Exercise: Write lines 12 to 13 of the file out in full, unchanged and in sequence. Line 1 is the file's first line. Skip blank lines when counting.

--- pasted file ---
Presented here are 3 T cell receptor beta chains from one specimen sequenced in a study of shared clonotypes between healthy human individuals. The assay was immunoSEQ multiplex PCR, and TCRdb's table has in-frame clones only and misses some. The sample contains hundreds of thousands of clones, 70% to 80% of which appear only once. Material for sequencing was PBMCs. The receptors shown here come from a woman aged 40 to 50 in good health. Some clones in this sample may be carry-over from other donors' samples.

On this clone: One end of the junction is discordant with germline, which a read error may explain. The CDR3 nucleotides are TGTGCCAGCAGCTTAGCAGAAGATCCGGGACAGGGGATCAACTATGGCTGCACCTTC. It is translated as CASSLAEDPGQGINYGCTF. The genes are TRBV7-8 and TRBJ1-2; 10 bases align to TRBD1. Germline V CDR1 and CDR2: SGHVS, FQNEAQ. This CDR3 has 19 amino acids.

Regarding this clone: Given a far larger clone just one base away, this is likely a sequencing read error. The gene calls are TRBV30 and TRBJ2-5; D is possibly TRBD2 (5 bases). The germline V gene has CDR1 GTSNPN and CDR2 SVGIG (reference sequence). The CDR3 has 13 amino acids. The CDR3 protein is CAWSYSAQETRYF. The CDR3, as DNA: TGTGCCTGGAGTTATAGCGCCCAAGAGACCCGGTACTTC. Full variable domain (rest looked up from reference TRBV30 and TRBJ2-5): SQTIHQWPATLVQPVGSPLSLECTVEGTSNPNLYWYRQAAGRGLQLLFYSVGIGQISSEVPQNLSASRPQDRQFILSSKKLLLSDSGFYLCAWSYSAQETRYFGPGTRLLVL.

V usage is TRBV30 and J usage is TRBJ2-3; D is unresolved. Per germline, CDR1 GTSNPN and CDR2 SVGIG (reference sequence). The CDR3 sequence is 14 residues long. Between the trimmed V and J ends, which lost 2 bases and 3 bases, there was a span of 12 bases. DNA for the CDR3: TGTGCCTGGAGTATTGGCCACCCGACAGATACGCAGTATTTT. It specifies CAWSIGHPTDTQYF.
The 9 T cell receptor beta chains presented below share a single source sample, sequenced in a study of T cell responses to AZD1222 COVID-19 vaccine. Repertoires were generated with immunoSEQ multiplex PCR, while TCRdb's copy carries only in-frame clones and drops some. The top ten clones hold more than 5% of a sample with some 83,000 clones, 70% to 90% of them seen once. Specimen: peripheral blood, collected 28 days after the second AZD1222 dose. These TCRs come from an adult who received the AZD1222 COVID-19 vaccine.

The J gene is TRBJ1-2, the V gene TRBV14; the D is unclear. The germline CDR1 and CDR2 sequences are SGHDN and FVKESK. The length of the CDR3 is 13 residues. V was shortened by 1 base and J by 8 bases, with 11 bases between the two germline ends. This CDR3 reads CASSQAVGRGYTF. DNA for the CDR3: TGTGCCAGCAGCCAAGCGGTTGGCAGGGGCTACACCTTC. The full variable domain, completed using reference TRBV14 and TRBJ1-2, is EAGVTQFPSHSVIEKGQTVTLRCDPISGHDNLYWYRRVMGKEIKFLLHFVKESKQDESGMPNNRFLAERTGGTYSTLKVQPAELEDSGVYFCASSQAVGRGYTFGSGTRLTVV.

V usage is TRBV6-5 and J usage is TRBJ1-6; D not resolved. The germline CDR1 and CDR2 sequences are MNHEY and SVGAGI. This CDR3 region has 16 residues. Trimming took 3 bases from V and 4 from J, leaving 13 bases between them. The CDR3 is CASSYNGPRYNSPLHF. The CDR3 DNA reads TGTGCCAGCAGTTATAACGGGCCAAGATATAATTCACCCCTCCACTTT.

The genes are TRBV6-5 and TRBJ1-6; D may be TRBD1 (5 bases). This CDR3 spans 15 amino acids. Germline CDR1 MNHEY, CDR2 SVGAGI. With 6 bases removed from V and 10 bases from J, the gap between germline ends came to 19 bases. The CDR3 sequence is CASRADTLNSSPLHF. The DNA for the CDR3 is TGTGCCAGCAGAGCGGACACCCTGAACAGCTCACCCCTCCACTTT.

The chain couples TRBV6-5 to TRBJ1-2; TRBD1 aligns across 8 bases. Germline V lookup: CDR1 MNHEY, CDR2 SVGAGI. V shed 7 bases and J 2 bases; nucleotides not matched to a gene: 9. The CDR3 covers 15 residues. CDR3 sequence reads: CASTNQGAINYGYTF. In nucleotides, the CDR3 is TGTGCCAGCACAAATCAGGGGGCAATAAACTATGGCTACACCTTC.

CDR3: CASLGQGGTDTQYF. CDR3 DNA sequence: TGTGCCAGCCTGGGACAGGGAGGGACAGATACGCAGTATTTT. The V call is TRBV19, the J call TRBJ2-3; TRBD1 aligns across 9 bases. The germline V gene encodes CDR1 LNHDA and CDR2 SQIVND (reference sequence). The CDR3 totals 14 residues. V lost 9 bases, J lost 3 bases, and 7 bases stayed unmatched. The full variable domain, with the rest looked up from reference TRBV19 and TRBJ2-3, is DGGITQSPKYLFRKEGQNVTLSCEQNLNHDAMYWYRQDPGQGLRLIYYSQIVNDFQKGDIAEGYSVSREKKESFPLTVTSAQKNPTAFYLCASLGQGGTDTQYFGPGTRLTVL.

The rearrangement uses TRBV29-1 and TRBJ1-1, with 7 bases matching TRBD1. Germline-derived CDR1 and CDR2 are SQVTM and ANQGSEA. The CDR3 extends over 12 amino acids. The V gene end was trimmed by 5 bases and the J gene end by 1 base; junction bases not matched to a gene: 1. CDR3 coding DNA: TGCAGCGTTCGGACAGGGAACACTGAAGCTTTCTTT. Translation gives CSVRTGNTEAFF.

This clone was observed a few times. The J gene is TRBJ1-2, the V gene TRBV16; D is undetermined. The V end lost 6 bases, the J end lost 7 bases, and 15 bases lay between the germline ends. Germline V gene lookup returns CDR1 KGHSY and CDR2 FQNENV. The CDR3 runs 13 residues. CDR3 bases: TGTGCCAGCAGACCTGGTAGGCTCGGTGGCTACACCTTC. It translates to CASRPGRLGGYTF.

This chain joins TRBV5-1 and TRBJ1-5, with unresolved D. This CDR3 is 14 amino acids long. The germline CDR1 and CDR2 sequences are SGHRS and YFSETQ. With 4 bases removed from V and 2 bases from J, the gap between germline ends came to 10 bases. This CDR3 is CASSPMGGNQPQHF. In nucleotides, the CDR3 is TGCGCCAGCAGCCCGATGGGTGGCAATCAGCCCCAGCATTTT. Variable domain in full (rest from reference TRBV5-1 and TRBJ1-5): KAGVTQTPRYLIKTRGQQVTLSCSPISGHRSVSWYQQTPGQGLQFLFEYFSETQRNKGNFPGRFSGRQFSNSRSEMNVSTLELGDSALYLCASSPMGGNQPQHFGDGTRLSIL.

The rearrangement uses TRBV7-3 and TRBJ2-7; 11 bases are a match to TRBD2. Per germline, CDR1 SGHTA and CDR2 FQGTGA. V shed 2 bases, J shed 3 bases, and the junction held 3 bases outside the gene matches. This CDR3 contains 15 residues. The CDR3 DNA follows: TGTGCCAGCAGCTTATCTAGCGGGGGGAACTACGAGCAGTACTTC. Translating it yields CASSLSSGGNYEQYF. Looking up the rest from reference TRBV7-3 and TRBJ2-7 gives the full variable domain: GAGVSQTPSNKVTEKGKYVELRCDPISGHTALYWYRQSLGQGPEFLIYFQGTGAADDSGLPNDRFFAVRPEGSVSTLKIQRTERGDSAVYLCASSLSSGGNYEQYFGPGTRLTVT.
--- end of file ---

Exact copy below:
This clone was observed a few times. The J gene is TRBJ1-2, the V gene TRBV16; D is undetermined. The V end lost 6 bases, the J end lost 7 bases, and 15 bases lay between the germline ends. Germline V gene lookup returns CDR1 KGHSY and CDR2 FQNENV. The CDR3 runs 13 residues. CDR3 bases: TGTGCCAGCAGACCTGGTAGGCTCGGTGGCTACACCTTC. It translates to CASRPGRLGGYTF.

This chain joins TRBV5-1 and TRBJ1-5, with unresolved D. This CDR3 is 14 amino acids long. The germline CDR1 and CDR2 sequences are SGHRS and YFSETQ. With 4 bases removed from V and 2 bases from J, the gap between germline ends came to 10 bases. This CDR3 is CASSPMGGNQPQHF. In nucleotides, the CDR3 is TGCGCCAGCAGCCCGATGGGTGGCAATCAGCCCCAGCATTTT. Variable domain in full (rest from reference TRBV5-1 and TRBJ1-5): KAGVTQTPRYLIKTRGQQVTLSCSPISGHRSVSWYQQTPGQGLQFLFEYFSETQRNKGNFPGRFSGRQFSNSRSEMNVSTLELGDSALYLCASSPMGGNQPQHFGDGTRLSIL.